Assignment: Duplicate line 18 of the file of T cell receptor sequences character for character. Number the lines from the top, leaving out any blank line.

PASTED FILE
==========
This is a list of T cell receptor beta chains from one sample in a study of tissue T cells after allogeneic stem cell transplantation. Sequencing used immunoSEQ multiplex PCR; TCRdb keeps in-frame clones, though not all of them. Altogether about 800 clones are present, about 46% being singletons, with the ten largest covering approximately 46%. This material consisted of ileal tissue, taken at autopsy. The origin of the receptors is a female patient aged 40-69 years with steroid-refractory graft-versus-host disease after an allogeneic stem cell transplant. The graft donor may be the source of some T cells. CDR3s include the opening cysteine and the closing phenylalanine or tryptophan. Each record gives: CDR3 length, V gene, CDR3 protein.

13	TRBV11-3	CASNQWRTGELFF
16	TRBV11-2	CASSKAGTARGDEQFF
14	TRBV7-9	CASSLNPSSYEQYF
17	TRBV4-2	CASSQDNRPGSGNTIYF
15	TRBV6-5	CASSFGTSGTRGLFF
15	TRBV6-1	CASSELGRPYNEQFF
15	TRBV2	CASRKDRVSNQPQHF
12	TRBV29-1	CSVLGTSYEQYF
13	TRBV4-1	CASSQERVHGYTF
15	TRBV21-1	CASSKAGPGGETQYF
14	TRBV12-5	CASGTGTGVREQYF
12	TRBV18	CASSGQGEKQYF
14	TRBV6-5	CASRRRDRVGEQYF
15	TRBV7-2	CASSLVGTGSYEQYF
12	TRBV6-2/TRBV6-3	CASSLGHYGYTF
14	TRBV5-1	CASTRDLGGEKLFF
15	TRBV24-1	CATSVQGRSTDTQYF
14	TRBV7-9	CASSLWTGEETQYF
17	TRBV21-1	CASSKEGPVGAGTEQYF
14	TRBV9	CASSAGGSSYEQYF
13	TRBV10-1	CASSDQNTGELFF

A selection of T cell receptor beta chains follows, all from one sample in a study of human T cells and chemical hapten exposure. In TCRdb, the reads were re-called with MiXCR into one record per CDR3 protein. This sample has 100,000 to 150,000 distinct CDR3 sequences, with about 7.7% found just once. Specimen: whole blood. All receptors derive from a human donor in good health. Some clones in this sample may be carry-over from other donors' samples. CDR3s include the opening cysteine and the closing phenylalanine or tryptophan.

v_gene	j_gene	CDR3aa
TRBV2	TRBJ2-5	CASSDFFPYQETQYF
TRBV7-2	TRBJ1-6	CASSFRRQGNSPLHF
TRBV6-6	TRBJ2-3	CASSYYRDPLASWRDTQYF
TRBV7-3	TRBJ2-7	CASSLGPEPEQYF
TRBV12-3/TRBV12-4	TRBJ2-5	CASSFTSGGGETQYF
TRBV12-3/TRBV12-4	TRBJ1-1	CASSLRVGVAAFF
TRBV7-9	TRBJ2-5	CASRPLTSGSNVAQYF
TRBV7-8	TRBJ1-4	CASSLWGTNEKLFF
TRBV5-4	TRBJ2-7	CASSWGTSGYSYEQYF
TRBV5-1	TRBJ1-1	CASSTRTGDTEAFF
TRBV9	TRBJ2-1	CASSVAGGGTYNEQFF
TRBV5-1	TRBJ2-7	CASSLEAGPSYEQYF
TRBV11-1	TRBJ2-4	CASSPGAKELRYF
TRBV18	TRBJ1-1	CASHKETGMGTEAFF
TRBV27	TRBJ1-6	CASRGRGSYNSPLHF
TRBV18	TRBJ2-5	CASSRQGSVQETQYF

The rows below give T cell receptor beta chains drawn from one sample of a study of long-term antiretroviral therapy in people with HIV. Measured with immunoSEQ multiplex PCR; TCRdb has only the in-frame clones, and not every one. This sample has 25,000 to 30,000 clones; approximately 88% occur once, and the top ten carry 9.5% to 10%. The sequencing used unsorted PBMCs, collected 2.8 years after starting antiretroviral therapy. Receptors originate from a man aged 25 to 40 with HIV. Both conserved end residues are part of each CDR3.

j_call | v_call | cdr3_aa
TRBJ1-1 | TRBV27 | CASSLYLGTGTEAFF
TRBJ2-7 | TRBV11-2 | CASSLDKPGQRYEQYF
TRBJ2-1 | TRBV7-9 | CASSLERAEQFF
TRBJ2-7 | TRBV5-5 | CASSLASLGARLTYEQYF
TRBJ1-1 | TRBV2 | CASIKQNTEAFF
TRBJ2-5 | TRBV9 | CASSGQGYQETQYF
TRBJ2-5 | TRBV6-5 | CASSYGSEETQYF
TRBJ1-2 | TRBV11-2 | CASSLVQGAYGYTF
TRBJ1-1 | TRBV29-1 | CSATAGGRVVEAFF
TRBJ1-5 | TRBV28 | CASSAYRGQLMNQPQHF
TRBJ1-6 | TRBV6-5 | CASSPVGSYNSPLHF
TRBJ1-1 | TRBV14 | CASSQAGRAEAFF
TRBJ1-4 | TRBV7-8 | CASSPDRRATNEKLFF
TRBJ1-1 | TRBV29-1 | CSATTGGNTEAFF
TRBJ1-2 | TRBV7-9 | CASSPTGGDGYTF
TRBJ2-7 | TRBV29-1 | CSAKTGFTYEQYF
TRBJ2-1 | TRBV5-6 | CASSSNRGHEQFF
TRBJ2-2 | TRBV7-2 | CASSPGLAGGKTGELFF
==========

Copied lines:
15	TRBV24-1	CATSVQGRSTDTQYF